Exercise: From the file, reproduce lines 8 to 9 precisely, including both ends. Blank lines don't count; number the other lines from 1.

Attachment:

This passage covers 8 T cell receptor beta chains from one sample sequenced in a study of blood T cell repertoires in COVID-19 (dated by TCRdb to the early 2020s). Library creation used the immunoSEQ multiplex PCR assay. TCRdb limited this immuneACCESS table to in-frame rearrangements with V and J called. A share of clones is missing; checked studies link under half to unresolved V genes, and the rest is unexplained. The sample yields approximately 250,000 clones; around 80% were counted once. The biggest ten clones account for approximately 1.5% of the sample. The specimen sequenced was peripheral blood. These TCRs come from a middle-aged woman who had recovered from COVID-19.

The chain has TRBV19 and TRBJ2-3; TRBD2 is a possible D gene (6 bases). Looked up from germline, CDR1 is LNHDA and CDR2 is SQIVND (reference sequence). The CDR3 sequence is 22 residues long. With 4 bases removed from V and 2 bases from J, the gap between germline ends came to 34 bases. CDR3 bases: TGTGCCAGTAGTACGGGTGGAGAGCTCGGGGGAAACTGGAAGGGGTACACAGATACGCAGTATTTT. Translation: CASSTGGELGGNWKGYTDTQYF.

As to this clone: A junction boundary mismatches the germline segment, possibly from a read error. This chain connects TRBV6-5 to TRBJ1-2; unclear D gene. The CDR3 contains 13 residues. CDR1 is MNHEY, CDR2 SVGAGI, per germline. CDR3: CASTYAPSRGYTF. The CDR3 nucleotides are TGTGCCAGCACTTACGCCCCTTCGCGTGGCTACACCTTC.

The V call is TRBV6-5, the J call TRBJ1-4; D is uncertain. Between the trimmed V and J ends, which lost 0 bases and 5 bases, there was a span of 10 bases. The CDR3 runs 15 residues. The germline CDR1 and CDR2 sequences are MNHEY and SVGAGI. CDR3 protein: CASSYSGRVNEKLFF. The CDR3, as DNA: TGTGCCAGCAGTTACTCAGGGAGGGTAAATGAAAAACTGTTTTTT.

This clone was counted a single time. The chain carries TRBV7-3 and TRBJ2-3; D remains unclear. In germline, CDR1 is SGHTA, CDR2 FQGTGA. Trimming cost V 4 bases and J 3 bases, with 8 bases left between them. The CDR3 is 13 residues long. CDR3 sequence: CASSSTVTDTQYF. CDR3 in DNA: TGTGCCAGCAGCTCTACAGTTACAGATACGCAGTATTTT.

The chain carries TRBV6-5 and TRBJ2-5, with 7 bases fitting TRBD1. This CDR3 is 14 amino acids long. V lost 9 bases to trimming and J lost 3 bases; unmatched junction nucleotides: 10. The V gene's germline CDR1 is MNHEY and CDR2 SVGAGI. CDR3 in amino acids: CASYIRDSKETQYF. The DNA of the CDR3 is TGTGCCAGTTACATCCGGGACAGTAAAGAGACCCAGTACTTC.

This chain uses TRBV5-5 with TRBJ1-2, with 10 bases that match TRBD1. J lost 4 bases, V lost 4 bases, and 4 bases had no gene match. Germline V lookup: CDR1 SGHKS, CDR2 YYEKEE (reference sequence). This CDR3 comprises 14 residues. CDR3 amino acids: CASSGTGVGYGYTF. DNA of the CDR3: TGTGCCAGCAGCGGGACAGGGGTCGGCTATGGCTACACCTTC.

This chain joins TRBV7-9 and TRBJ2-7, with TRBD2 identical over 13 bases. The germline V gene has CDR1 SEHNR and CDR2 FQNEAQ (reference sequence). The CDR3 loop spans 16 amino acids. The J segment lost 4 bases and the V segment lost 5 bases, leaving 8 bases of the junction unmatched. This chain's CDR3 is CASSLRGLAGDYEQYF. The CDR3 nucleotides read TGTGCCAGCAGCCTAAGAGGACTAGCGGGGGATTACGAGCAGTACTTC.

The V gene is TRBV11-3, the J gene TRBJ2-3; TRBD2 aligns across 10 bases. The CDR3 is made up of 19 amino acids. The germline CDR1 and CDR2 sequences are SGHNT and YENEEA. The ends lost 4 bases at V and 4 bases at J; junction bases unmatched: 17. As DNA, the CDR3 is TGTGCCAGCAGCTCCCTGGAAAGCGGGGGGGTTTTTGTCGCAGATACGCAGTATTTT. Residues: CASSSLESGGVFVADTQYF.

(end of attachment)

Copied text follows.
This chain joins TRBV7-9 and TRBJ2-7, with TRBD2 identical over 13 bases. The germline V gene has CDR1 SEHNR and CDR2 FQNEAQ (reference sequence). The CDR3 loop spans 16 amino acids. The J segment lost 4 bases and the V segment lost 5 bases, leaving 8 bases of the junction unmatched. This chain's CDR3 is CASSLRGLAGDYEQYF. The CDR3 nucleotides read TGTGCCAGCAGCCTAAGAGGACTAGCGGGGGATTACGAGCAGTACTTC.

The V gene is TRBV11-3, the J gene TRBJ2-3; TRBD2 aligns across 10 bases. The CDR3 is made up of 19 amino acids. The germline CDR1 and CDR2 sequences are SGHNT and YENEEA. The ends lost 4 bases at V and 4 bases at J; junction bases unmatched: 17. As DNA, the CDR3 is TGTGCCAGCAGCTCCCTGGAAAGCGGGGGGGTTTTTGTCGCAGATACGCAGTATTTT. Residues: CASSSLESGGVFVADTQYF.